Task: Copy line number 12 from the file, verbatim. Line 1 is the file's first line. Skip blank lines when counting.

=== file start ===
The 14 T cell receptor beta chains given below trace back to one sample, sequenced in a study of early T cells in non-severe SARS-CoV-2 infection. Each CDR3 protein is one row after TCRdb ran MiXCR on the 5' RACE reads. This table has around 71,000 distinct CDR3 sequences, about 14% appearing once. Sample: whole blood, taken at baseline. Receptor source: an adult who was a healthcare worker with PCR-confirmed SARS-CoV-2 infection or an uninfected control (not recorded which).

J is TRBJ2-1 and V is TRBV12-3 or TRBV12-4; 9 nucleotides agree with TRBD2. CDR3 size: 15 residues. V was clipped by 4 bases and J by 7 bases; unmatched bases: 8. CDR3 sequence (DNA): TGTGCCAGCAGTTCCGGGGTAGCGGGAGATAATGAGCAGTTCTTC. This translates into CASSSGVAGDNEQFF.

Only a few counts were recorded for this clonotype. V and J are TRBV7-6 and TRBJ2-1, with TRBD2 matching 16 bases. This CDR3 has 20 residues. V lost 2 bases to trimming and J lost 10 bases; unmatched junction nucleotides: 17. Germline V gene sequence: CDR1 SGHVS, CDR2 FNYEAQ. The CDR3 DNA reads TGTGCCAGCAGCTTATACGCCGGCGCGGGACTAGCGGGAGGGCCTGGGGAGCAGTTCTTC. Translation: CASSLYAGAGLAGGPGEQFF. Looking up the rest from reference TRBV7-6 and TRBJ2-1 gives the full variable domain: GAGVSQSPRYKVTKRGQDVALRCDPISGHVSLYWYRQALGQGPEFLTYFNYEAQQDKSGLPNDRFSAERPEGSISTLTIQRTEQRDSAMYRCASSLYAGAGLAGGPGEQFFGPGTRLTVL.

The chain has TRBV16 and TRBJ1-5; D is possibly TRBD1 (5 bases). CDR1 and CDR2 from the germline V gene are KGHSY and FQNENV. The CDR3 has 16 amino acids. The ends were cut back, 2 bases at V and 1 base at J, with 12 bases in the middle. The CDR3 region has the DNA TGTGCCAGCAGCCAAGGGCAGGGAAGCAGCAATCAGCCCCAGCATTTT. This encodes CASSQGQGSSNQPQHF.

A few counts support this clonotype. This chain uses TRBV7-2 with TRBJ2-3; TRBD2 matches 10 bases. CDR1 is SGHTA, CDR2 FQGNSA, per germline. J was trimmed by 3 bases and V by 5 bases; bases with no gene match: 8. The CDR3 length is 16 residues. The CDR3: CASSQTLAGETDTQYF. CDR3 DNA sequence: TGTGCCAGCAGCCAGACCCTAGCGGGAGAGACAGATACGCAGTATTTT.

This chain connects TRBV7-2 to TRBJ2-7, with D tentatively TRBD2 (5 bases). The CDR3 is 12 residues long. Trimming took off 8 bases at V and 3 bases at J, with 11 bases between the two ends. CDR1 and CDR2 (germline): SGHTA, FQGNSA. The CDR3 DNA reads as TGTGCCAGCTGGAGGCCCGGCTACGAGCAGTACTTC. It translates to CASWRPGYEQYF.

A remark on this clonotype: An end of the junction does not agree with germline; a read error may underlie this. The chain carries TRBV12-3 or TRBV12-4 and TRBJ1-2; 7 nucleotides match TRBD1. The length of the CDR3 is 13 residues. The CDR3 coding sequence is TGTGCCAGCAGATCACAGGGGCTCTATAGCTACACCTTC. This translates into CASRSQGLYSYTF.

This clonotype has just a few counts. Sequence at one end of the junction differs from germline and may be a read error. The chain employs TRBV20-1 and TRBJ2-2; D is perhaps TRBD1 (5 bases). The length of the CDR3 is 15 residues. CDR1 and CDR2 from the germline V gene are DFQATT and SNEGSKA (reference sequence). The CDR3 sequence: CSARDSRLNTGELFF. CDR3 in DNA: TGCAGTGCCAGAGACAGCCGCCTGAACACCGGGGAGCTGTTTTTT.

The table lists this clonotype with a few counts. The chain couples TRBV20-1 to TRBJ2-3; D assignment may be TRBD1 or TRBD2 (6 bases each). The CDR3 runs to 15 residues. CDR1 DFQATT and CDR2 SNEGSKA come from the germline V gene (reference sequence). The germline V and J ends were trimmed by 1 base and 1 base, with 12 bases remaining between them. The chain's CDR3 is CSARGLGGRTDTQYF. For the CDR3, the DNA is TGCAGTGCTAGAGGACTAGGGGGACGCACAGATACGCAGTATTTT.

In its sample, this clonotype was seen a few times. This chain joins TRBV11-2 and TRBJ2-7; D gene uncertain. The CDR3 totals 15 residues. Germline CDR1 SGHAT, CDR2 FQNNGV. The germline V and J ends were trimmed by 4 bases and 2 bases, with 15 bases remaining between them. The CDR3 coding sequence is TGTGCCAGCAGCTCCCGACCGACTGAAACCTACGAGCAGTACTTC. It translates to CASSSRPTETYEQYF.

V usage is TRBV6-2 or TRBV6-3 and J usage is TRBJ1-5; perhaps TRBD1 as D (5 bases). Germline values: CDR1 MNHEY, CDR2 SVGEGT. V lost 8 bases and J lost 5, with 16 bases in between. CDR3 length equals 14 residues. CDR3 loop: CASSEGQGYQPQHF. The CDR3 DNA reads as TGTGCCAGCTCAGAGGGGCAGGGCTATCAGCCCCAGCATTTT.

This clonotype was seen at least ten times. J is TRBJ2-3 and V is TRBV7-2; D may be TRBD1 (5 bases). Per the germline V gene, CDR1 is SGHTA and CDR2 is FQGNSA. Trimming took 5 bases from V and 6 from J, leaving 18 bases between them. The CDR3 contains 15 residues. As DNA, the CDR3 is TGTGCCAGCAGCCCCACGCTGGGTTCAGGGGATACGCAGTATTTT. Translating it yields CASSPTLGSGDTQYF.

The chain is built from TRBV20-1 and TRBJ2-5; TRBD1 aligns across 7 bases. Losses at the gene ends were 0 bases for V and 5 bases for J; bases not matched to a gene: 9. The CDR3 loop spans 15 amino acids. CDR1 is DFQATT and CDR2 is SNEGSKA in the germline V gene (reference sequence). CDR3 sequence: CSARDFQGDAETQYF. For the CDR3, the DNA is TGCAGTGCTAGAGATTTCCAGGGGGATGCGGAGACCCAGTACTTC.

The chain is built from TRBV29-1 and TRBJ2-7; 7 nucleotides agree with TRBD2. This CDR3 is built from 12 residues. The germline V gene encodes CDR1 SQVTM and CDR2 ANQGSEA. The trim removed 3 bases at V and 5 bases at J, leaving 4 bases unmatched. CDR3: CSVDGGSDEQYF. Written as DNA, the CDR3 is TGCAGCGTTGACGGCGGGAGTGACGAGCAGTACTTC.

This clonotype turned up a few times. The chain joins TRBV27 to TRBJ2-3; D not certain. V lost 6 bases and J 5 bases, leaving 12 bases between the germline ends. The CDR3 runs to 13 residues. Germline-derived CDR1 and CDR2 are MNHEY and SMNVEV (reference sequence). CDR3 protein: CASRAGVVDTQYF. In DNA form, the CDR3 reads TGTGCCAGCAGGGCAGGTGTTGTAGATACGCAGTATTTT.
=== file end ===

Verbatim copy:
This clonotype was seen at least ten times. J is TRBJ2-3 and V is TRBV7-2; D may be TRBD1 (5 bases). Per the germline V gene, CDR1 is SGHTA and CDR2 is FQGNSA. Trimming took 5 bases from V and 6 from J, leaving 18 bases between them. The CDR3 contains 15 residues. As DNA, the CDR3 is TGTGCCAGCAGCCCCACGCTGGGTTCAGGGGATACGCAGTATTTT. Translating it yields CASSPTLGSGDTQYF.